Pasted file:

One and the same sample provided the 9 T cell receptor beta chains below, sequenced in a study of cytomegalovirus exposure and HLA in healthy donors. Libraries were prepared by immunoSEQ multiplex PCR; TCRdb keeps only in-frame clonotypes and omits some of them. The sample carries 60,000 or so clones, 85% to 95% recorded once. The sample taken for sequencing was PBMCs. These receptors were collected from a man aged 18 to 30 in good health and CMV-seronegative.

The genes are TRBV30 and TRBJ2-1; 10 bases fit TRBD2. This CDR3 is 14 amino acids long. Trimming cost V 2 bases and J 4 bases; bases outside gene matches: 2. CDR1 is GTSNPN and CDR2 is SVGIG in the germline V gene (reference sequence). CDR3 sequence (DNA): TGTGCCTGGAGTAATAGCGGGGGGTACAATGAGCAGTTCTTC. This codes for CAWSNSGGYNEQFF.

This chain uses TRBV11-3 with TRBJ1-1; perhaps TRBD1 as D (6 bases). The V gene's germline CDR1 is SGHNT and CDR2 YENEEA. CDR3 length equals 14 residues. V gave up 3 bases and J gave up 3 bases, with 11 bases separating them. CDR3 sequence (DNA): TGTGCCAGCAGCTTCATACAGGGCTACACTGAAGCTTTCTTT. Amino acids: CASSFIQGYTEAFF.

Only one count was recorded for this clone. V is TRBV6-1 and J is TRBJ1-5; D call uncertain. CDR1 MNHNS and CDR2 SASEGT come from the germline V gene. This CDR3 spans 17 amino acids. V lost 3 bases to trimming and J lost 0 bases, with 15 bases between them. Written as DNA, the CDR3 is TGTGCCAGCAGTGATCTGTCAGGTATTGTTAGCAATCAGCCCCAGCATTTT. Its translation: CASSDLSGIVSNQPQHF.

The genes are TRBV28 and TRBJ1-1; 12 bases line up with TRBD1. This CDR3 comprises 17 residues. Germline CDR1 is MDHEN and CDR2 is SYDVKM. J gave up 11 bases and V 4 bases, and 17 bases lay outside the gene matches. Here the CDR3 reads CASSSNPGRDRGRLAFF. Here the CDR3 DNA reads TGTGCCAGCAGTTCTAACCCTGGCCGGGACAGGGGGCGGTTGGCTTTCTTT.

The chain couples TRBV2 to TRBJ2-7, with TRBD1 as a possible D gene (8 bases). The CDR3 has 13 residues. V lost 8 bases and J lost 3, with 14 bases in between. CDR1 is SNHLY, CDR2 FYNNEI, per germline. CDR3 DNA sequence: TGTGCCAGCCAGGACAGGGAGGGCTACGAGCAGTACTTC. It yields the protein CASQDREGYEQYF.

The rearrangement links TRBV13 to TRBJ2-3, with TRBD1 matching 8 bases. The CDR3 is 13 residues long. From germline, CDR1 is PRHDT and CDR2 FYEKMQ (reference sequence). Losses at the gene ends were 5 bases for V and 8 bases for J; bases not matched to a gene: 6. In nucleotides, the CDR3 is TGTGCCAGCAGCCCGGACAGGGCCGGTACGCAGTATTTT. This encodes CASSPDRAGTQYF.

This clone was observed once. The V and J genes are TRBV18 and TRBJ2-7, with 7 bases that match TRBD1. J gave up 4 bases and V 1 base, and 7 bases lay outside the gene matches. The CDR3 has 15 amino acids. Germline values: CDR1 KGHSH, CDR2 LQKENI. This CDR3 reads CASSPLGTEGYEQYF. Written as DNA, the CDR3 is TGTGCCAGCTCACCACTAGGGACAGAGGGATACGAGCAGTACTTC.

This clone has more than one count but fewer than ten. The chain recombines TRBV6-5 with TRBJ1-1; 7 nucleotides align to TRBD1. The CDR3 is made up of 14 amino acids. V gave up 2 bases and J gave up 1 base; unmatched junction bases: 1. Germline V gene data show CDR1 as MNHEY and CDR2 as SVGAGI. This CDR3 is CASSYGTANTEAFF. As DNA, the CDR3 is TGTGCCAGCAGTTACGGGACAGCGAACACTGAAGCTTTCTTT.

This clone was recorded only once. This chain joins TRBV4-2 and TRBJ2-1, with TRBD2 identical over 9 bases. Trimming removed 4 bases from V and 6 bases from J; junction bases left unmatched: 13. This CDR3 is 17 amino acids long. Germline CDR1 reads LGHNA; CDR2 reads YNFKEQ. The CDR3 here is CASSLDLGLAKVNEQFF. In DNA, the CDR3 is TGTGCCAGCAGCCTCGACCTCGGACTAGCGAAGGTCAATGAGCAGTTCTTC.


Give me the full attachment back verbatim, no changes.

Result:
One and the same sample provided the 9 T cell receptor beta chains below, sequenced in a study of cytomegalovirus exposure and HLA in healthy donors. Libraries were prepared by immunoSEQ multiplex PCR; TCRdb keeps only in-frame clonotypes and omits some of them. The sample carries 60,000 or so clones, 85% to 95% recorded once. The sample taken for sequencing was PBMCs. These receptors were collected from a man aged 18 to 30 in good health and CMV-seronegative.

The genes are TRBV30 and TRBJ2-1; 10 bases fit TRBD2. This CDR3 is 14 amino acids long. Trimming cost V 2 bases and J 4 bases; bases outside gene matches: 2. CDR1 is GTSNPN and CDR2 is SVGIG in the germline V gene (reference sequence). CDR3 sequence (DNA): TGTGCCTGGAGTAATAGCGGGGGGTACAATGAGCAGTTCTTC. This codes for CAWSNSGGYNEQFF.

This chain uses TRBV11-3 with TRBJ1-1; perhaps TRBD1 as D (6 bases). The V gene's germline CDR1 is SGHNT and CDR2 YENEEA. CDR3 length equals 14 residues. V gave up 3 bases and J gave up 3 bases, with 11 bases separating them. CDR3 sequence (DNA): TGTGCCAGCAGCTTCATACAGGGCTACACTGAAGCTTTCTTT. Amino acids: CASSFIQGYTEAFF.

Only one count was recorded for this clone. V is TRBV6-1 and J is TRBJ1-5; D call uncertain. CDR1 MNHNS and CDR2 SASEGT come from the germline V gene. This CDR3 spans 17 amino acids. V lost 3 bases to trimming and J lost 0 bases, with 15 bases between them. Written as DNA, the CDR3 is TGTGCCAGCAGTGATCTGTCAGGTATTGTTAGCAATCAGCCCCAGCATTTT. Its translation: CASSDLSGIVSNQPQHF.

The genes are TRBV28 and TRBJ1-1; 12 bases line up with TRBD1. This CDR3 comprises 17 residues. Germline CDR1 is MDHEN and CDR2 is SYDVKM. J gave up 11 bases and V 4 bases, and 17 bases lay outside the gene matches. Here the CDR3 reads CASSSNPGRDRGRLAFF. Here the CDR3 DNA reads TGTGCCAGCAGTTCTAACCCTGGCCGGGACAGGGGGCGGTTGGCTTTCTTT.

The chain couples TRBV2 to TRBJ2-7, with TRBD1 as a possible D gene (8 bases). The CDR3 has 13 residues. V lost 8 bases and J lost 3, with 14 bases in between. CDR1 is SNHLY, CDR2 FYNNEI, per germline. CDR3 DNA sequence: TGTGCCAGCCAGGACAGGGAGGGCTACGAGCAGTACTTC. It yields the protein CASQDREGYEQYF.

The rearrangement links TRBV13 to TRBJ2-3, with TRBD1 matching 8 bases. The CDR3 is 13 residues long. From germline, CDR1 is PRHDT and CDR2 FYEKMQ (reference sequence). Losses at the gene ends were 5 bases for V and 8 bases for J; bases not matched to a gene: 6. In nucleotides, the CDR3 is TGTGCCAGCAGCCCGGACAGGGCCGGTACGCAGTATTTT. This encodes CASSPDRAGTQYF.

This clone was observed once. The V and J genes are TRBV18 and TRBJ2-7, with 7 bases that match TRBD1. J gave up 4 bases and V 1 base, and 7 bases lay outside the gene matches. The CDR3 has 15 amino acids. Germline values: CDR1 KGHSH, CDR2 LQKENI. This CDR3 reads CASSPLGTEGYEQYF. Written as DNA, the CDR3 is TGTGCCAGCTCACCACTAGGGACAGAGGGATACGAGCAGTACTTC.

This clone has more than one count but fewer than ten. The chain recombines TRBV6-5 with TRBJ1-1; 7 nucleotides align to TRBD1. The CDR3 is made up of 14 amino acids. V gave up 2 bases and J gave up 1 base; unmatched junction bases: 1. Germline V gene data show CDR1 as MNHEY and CDR2 as SVGAGI. This CDR3 is CASSYGTANTEAFF. As DNA, the CDR3 is TGTGCCAGCAGTTACGGGACAGCGAACACTGAAGCTTTCTTT.

This clone was recorded only once. This chain joins TRBV4-2 and TRBJ2-1, with TRBD2 identical over 9 bases. Trimming removed 4 bases from V and 6 bases from J; junction bases left unmatched: 13. This CDR3 is 17 amino acids long. Germline CDR1 reads LGHNA; CDR2 reads YNFKEQ. The CDR3 here is CASSLDLGLAKVNEQFF. In DNA, the CDR3 is TGTGCCAGCAGCCTCGACCTCGGACTAGCGAAGGTCAATGAGCAGTTCTTC.